According to a study commissioned by the New Orleans Business Alliance, New Orleans residents spent about $1.9 billion on retail goods outside of Orleans Parish in 2012. That figure, generated by demographic research firm ESRI, excludes the sale of food and beverage but includes sales of automobiles. It also counts all spending outside of New Orleans, including in other states. New Orleans residents spent less at home, about $1.5 billion dollars, on retail goods last year, according to the ESRI. The findings were included in the Business Alliance’s 2013 Retail Report, released this week.

The Business Alliance proposes that if city residents had access to more stores, they’d spend money closer to home.

“A lot of that has just been because those goods and services are not available in Orleans Parish,” said Brenda Canada, director of retail attraction for the Business Alliance. The Business Alliance’s charge of increasing shopping options in New Orleans is a key component of the city’s overall economic development strategy. The group is credited with wooing national brands like H&M to town.

Although still behind Jefferson, revenue generated from sales taxes is climbing in Orleans Parish. The parish bested its pre-Katrina sales tax revenue collection in both 2011 and 2012 and is projected to do so again in 2013. Sales tax revenue was $153.8 million in 2011 and $162.9 million in 2012. It is expected to jump to $163.4 million this year. In 2004, the city recorded sales tax revenue of $150 million.

City leaders are eager to see the figure climb higher. Sales tax dollars go directly into the city’s general fund to pay for services like infrastructure upkeep and police and fire services.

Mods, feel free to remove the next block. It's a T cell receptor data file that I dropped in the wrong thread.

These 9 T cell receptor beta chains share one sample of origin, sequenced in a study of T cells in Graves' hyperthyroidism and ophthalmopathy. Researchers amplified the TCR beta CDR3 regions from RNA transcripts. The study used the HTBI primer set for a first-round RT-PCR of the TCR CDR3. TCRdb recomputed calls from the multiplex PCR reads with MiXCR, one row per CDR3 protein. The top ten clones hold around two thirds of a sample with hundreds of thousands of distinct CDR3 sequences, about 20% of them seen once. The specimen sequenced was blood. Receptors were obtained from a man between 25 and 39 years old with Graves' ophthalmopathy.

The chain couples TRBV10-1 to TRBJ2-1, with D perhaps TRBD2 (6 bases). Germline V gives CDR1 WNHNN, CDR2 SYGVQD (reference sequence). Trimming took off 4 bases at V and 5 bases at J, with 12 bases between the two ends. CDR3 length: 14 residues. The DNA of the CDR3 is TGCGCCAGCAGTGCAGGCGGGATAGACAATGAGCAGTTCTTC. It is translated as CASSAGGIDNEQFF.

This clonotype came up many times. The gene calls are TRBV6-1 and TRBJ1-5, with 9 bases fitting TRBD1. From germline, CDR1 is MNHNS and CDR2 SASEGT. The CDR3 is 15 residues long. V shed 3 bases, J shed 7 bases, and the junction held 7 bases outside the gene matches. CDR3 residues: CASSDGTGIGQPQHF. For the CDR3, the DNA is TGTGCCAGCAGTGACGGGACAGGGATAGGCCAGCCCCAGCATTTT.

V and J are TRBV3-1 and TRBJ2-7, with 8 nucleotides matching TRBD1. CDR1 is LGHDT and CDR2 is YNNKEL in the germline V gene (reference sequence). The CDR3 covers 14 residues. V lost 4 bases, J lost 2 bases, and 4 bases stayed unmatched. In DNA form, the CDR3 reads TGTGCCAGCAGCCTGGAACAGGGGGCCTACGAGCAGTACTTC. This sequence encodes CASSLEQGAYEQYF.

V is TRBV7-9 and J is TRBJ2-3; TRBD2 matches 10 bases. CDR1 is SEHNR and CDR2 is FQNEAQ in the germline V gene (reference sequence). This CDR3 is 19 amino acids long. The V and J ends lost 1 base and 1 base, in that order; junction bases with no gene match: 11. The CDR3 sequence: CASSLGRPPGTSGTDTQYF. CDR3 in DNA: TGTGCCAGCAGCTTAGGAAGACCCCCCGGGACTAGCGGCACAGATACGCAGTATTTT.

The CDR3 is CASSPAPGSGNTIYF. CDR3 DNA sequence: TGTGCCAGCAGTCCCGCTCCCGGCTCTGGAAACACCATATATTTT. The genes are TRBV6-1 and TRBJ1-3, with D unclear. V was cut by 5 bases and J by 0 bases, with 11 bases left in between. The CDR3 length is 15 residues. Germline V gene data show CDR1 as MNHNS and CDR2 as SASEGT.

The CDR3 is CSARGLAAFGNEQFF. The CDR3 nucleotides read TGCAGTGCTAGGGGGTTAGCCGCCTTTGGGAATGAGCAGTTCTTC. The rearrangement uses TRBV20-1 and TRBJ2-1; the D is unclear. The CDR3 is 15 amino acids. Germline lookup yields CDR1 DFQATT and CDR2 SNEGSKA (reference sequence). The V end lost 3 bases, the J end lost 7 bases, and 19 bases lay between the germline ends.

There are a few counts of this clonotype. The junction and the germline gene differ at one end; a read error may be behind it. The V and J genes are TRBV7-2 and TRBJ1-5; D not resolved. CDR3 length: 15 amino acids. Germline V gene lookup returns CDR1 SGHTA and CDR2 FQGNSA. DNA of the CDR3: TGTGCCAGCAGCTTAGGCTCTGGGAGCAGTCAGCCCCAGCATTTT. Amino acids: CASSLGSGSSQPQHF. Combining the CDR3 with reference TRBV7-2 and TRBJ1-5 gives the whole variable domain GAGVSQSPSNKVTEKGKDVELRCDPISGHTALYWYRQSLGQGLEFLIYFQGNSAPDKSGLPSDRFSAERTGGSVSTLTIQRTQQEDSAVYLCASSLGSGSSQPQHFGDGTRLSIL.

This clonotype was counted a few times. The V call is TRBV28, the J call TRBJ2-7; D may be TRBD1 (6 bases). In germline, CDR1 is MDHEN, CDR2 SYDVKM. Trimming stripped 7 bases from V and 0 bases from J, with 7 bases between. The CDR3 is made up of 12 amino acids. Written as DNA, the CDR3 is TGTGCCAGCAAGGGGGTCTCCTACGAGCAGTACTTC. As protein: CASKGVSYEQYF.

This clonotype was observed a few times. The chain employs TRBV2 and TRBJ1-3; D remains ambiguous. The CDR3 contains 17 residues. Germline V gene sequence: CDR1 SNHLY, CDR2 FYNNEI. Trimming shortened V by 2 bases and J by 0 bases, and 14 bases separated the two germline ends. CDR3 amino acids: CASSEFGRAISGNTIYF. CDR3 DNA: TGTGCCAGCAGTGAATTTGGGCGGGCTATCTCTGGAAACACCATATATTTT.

“Look around at all the things we need, be it road repair, a light fixture fixed, maintenance of the buildings that we already have. All of that is paid for with tax dollars,” Councilman James Gray said. “(New retail) is a direct benefit to the people of New Orleans.”

It is against that backdrop of high expectations that Costco will open on Saturday. Using “conservative” sales projections estimates, the city of New Orleans estimates that the store will generate $1 million in sales taxes each year in its first five years of operation, and about $2.2 million in every year following, Quirk said.

“It’s an incredible move,” Lauricella said. “And I trust that Costco is going to have a lot of success in that location.”

Lauricella pointed to the wholesaler’s proximity to the interstate and its central location in New Orleans as likely to help it draw people from around the metro area.

“I’m sure Costco is going to have an affect on things in (Metairie),” Jefferson Parish Councilwoman Cynthia Lee-Sheng said. “How big of an effect, we don’t know.”

But Lee-Sheng said the addition of Costco, while it may keep some New Orleans residents from traveling to Jefferson for certain purchases, will ultimately help its neighbor.

“Certainly there is competition among the parishes, but the bigger picture is how do we grow the pie,” Lee-Sheng said. “It’s a good thing because it’s not like we’re not growing as well.”

Revenue generated from sales taxes in Jefferson Parish was down slightly, 0.8 percent, from 2011 to 2012. But the numbers were better in the first six months of 2013, compared with both years.

That gives Councilman E. “Ben” Zahn confidence that Jefferson Parish will hold its own even as New Orleans brings in new stores.

“What you might lose are those New Orleans residents coming into Jefferson Parish,” Zahn said. “I think your Jefferson Parish residents will stay in Jefferson. I don’t think there’s a fear we would lose sales tax.”